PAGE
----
Since we are largely rural here, there are some spots in Arkansas that fully qualify as The Middle of Nowhere. After all, our friends from beautiful, downtown Ben Hur have to travel 37 miles of mountainous roads to get to the county seat; and when they get there (Jasper), the town has a whopping population of 466.
Nothing in Arkansas, however, quite compares to western Nebraska. There we find a block of eight contiguous counties, none of which has a population of more than 763 - that is for the entire county. The smallest of the eight is Arthur County (pop. 460), which just happens to be the fifth-least populous county in the nation. The county seat (and only incorporated town) is Arthur, population 117. (County and town were named for President Chester A. Arthur.) The next-closest village is Martin, 25 miles to the south, with 92 whole residents.
Suffice it to say, there are not many folks out there. I suspect that “neighbor” is very much a relative term. When my daughter’s family lived in Lincoln, I thought on one visit that I might drive to Arthur, just so I could say I had been there. But I still had 300 miles to go from Lincoln, so I shelved that project.
People from a major city might come to Booneville or Charleston and ask snidely, “What do you people do around here?” You probably have heard that question. But really, what do you do in a town of 117, when you are the only town in the county? Naturally, people are resourceful, and they find entertainment just as pioneer families did generations ago. With modern electronics, it is not difficult. Youngsters out there probably spend their time enlarging their minds by doing what they do around here – playing with their cell phones.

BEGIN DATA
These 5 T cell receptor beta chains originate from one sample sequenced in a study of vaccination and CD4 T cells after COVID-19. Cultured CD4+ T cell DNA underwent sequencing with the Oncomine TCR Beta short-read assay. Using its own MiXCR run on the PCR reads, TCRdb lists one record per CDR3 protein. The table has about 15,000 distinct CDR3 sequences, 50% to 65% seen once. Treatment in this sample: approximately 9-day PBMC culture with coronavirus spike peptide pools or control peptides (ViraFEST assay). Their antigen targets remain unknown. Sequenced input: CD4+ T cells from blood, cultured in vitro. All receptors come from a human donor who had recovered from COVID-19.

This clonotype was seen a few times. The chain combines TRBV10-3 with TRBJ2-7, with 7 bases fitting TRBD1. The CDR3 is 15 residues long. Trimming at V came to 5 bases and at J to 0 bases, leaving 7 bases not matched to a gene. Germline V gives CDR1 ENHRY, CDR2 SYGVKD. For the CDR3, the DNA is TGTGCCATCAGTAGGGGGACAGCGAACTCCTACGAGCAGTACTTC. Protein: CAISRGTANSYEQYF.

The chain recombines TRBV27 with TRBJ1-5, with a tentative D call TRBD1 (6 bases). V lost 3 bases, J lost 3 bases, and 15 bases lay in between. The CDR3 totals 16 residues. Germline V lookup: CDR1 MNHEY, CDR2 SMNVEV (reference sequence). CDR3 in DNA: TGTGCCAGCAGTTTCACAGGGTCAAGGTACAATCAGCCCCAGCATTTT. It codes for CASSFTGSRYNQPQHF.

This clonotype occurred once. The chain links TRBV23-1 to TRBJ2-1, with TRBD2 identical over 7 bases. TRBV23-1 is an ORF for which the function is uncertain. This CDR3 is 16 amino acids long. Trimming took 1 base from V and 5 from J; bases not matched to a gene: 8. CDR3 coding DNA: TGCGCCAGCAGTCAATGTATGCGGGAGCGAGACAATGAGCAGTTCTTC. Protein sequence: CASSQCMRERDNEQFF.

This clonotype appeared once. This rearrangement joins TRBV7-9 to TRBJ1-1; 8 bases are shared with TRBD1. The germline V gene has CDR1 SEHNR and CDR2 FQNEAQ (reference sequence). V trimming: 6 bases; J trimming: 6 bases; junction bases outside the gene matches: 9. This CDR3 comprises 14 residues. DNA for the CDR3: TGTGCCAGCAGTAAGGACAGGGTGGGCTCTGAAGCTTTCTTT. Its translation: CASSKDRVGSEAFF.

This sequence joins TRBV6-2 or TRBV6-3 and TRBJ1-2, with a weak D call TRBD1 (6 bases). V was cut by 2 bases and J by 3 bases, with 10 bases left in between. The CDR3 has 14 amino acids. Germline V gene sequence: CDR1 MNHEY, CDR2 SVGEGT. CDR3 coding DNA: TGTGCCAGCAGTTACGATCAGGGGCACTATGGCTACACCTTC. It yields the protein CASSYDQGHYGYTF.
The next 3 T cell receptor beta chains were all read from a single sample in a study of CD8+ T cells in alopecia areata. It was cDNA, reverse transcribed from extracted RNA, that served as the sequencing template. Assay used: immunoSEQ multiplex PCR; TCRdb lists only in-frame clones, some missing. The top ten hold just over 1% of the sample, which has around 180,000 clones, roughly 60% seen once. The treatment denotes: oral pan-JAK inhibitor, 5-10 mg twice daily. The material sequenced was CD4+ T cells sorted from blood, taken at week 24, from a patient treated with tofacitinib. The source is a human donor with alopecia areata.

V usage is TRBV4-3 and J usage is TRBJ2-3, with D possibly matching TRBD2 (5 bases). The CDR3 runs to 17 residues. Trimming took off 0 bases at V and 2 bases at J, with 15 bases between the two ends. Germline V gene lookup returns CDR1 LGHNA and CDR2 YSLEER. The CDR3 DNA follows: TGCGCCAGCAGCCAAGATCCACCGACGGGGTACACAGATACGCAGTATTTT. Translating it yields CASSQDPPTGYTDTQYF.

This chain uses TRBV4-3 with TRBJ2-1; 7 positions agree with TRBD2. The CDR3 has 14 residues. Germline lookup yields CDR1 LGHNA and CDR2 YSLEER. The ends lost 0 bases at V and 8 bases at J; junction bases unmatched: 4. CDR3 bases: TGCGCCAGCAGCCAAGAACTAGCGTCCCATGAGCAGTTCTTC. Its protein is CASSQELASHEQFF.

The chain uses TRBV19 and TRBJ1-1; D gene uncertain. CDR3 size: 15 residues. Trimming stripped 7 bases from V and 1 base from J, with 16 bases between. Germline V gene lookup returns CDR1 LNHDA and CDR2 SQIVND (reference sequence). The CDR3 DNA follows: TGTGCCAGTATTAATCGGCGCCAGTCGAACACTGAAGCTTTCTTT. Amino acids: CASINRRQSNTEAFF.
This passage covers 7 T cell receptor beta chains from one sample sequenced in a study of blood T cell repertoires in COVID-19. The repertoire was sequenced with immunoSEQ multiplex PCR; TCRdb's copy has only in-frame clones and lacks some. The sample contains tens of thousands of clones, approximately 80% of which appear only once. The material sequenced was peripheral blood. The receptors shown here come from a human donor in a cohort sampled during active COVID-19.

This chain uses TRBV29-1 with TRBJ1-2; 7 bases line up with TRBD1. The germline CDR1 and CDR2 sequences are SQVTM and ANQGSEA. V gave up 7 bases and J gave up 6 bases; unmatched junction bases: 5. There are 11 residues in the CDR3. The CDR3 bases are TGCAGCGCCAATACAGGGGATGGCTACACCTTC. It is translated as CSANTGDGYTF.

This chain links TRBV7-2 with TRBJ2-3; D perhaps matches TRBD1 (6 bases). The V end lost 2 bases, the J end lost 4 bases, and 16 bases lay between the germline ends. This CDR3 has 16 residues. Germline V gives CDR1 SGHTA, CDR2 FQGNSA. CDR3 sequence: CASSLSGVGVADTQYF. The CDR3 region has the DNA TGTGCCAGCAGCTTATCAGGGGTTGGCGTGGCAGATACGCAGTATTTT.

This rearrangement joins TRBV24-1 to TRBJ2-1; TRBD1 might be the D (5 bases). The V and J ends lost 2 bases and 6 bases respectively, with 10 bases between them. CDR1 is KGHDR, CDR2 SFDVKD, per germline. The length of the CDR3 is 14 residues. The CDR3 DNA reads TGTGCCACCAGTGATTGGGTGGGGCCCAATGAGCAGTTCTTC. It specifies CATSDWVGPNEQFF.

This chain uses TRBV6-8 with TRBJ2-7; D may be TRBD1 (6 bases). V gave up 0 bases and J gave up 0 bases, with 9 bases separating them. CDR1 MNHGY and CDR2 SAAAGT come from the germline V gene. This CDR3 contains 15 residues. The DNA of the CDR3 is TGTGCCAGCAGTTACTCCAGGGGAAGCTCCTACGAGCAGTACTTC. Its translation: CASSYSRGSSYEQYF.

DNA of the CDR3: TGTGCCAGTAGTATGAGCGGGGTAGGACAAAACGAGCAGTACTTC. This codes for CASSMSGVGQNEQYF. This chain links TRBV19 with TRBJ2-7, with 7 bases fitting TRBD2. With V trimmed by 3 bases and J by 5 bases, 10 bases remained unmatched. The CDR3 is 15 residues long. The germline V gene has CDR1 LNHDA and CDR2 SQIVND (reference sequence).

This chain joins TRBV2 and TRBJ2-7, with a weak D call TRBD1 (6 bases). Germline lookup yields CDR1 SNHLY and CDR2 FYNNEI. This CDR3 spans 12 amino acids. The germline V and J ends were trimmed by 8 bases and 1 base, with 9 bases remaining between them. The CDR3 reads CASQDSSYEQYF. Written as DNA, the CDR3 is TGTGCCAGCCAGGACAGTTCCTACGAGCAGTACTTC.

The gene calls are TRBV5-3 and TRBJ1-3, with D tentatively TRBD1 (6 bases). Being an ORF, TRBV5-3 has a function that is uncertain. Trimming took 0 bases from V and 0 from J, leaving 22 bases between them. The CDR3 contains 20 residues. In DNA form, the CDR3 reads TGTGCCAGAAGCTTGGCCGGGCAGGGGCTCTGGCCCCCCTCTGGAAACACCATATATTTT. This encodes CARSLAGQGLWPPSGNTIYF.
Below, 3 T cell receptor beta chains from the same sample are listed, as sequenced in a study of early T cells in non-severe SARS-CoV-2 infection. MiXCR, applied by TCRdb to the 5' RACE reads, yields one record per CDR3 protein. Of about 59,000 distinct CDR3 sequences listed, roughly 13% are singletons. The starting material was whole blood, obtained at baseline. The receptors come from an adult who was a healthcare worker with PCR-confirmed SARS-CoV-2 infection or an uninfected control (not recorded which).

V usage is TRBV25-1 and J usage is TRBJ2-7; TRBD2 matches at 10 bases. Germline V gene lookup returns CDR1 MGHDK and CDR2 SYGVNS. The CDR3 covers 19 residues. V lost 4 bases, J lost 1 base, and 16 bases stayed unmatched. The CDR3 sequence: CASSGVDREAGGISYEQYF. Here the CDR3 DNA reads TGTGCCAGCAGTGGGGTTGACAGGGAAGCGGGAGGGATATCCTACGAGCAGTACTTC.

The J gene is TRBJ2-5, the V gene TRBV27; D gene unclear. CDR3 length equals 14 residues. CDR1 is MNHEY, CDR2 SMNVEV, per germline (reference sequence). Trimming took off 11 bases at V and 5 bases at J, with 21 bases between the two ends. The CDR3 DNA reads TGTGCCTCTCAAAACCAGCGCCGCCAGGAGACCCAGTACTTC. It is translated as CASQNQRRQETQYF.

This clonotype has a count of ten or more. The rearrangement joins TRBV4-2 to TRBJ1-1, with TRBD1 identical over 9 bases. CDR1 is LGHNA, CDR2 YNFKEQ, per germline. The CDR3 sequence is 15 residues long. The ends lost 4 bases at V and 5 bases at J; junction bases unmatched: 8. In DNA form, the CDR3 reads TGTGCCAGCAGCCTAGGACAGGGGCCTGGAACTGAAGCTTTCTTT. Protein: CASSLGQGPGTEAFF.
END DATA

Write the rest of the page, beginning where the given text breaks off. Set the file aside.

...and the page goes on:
Sports Illustrated did a video which featured the Arthur County High football team. The high school at that time had 34 students, of which 19 were boys, of which 16 were on their six-man football team. ESPN did a feature on Nebraska six-man football, which mentioned the travel times that the wide open spaces impose upon the teams. Five-hour trips to games were nothing unusual at that time (2008), because there were only thirteen six-man teams in the state.
I first encountered Arthur County in an article in National Geographic years ago. It brought out some of the problems that communities face when the population just completely dries up, for whatever reason. For instance, how do you keep the normal functions of society going? There are a certain number of governmental and educational positions that have to be filled, and some portion of the population are minors or elderly, who cannot fill them. If a large portion of the adults are in government, that does not leave many to be governed.
It does get cold in Arthur. The record low temperature is 35 below zero. Even in April, the record is nine below. The average annual snowfall is 33 inches. And, of course, you have that wind. But their record high is 113, so it also gets pretty warm.
Arthur County has a few claims to fame. Their courthouse is billed as the smallest ever built in the United States. It is the northernmost county in the nation in which a majority of the residents identify themselves as Baptist. And they do have a municipal airport, which handles about 25 flights per year.
Arthur may not be the easiest place in the country to live, but folks are still there, still getting on with their lives. I think they have earned a tip of the hat.